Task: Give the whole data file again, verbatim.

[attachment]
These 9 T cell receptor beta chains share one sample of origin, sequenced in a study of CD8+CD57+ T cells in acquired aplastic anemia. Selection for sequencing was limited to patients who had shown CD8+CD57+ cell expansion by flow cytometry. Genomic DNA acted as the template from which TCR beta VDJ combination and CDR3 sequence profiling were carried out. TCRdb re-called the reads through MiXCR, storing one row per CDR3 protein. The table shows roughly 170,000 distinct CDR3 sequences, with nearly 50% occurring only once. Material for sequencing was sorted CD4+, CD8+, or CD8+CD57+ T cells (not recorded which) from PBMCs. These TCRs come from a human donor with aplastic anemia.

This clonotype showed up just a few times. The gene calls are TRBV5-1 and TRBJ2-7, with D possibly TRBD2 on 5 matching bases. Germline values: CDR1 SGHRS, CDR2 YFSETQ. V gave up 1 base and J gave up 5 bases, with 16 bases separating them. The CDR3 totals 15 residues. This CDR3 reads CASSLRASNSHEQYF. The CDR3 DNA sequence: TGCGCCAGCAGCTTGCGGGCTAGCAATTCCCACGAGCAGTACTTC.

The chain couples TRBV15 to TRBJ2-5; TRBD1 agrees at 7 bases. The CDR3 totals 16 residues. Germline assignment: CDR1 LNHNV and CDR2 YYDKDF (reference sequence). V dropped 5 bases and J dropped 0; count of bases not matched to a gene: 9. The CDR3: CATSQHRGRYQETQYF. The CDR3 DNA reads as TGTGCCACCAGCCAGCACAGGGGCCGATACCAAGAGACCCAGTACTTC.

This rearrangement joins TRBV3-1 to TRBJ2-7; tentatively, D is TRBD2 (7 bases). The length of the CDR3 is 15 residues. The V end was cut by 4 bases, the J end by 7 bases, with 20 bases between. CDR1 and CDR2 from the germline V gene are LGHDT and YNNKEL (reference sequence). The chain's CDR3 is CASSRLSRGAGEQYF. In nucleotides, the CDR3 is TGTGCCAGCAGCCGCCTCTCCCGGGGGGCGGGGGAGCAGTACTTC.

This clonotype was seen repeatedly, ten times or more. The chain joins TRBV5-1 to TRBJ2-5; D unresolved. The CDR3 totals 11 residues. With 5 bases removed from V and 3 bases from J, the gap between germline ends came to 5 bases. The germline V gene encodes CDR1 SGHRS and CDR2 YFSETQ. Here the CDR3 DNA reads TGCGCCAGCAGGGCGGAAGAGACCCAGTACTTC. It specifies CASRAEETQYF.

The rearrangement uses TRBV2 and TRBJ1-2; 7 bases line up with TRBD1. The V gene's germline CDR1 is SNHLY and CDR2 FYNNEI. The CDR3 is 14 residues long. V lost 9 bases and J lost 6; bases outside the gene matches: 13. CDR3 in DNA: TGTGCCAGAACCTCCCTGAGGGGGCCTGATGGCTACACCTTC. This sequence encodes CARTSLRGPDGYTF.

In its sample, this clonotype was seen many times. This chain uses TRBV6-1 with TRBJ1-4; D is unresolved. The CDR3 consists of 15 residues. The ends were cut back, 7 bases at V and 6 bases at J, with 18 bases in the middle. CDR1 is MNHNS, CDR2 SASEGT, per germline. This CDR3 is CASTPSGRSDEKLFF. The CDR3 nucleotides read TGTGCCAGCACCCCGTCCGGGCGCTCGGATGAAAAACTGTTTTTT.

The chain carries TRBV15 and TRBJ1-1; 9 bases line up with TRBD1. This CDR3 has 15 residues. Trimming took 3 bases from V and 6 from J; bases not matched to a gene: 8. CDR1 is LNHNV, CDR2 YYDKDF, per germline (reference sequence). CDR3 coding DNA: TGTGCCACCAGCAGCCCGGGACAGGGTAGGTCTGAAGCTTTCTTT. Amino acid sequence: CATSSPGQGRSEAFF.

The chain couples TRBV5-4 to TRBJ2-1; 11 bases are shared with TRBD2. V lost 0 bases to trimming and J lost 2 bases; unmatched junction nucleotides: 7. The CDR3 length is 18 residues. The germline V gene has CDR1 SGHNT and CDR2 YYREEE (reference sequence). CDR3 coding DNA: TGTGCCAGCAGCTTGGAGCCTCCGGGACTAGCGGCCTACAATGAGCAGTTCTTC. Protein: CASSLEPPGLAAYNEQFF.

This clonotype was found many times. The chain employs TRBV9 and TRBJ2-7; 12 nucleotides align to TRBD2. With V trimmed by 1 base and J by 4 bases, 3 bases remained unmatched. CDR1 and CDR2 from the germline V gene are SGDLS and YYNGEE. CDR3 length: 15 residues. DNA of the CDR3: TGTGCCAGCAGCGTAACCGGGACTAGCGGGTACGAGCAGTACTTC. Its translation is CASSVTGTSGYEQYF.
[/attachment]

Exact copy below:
These 9 T cell receptor beta chains share one sample of origin, sequenced in a study of CD8+CD57+ T cells in acquired aplastic anemia. Selection for sequencing was limited to patients who had shown CD8+CD57+ cell expansion by flow cytometry. Genomic DNA acted as the template from which TCR beta VDJ combination and CDR3 sequence profiling were carried out. TCRdb re-called the reads through MiXCR, storing one row per CDR3 protein. The table shows roughly 170,000 distinct CDR3 sequences, with nearly 50% occurring only once. Material for sequencing was sorted CD4+, CD8+, or CD8+CD57+ T cells (not recorded which) from PBMCs. These TCRs come from a human donor with aplastic anemia.

This clonotype showed up just a few times. The gene calls are TRBV5-1 and TRBJ2-7, with D possibly TRBD2 on 5 matching bases. Germline values: CDR1 SGHRS, CDR2 YFSETQ. V gave up 1 base and J gave up 5 bases, with 16 bases separating them. The CDR3 totals 15 residues. This CDR3 reads CASSLRASNSHEQYF. The CDR3 DNA sequence: TGCGCCAGCAGCTTGCGGGCTAGCAATTCCCACGAGCAGTACTTC.

The chain couples TRBV15 to TRBJ2-5; TRBD1 agrees at 7 bases. The CDR3 totals 16 residues. Germline assignment: CDR1 LNHNV and CDR2 YYDKDF (reference sequence). V dropped 5 bases and J dropped 0; count of bases not matched to a gene: 9. The CDR3: CATSQHRGRYQETQYF. The CDR3 DNA reads as TGTGCCACCAGCCAGCACAGGGGCCGATACCAAGAGACCCAGTACTTC.

This rearrangement joins TRBV3-1 to TRBJ2-7; tentatively, D is TRBD2 (7 bases). The length of the CDR3 is 15 residues. The V end was cut by 4 bases, the J end by 7 bases, with 20 bases between. CDR1 and CDR2 from the germline V gene are LGHDT and YNNKEL (reference sequence). The chain's CDR3 is CASSRLSRGAGEQYF. In nucleotides, the CDR3 is TGTGCCAGCAGCCGCCTCTCCCGGGGGGCGGGGGAGCAGTACTTC.

This clonotype was seen repeatedly, ten times or more. The chain joins TRBV5-1 to TRBJ2-5; D unresolved. The CDR3 totals 11 residues. With 5 bases removed from V and 3 bases from J, the gap between germline ends came to 5 bases. The germline V gene encodes CDR1 SGHRS and CDR2 YFSETQ. Here the CDR3 DNA reads TGCGCCAGCAGGGCGGAAGAGACCCAGTACTTC. It specifies CASRAEETQYF.

The rearrangement uses TRBV2 and TRBJ1-2; 7 bases line up with TRBD1. The V gene's germline CDR1 is SNHLY and CDR2 FYNNEI. The CDR3 is 14 residues long. V lost 9 bases and J lost 6; bases outside the gene matches: 13. CDR3 in DNA: TGTGCCAGAACCTCCCTGAGGGGGCCTGATGGCTACACCTTC. This sequence encodes CARTSLRGPDGYTF.

In its sample, this clonotype was seen many times. This chain uses TRBV6-1 with TRBJ1-4; D is unresolved. The CDR3 consists of 15 residues. The ends were cut back, 7 bases at V and 6 bases at J, with 18 bases in the middle. CDR1 is MNHNS, CDR2 SASEGT, per germline. This CDR3 is CASTPSGRSDEKLFF. The CDR3 nucleotides read TGTGCCAGCACCCCGTCCGGGCGCTCGGATGAAAAACTGTTTTTT.

The chain carries TRBV15 and TRBJ1-1; 9 bases line up with TRBD1. This CDR3 has 15 residues. Trimming took 3 bases from V and 6 from J; bases not matched to a gene: 8. CDR1 is LNHNV, CDR2 YYDKDF, per germline (reference sequence). CDR3 coding DNA: TGTGCCACCAGCAGCCCGGGACAGGGTAGGTCTGAAGCTTTCTTT. Amino acid sequence: CATSSPGQGRSEAFF.

The chain couples TRBV5-4 to TRBJ2-1; 11 bases are shared with TRBD2. V lost 0 bases to trimming and J lost 2 bases; unmatched junction nucleotides: 7. The CDR3 length is 18 residues. The germline V gene has CDR1 SGHNT and CDR2 YYREEE (reference sequence). CDR3 coding DNA: TGTGCCAGCAGCTTGGAGCCTCCGGGACTAGCGGCCTACAATGAGCAGTTCTTC. Protein: CASSLEPPGLAAYNEQFF.

This clonotype was found many times. The chain employs TRBV9 and TRBJ2-7; 12 nucleotides align to TRBD2. With V trimmed by 1 base and J by 4 bases, 3 bases remained unmatched. CDR1 and CDR2 from the germline V gene are SGDLS and YYNGEE. CDR3 length: 15 residues. DNA of the CDR3: TGTGCCAGCAGCGTAACCGGGACTAGCGGGTACGAGCAGTACTTC. Its translation is CASSVTGTSGYEQYF.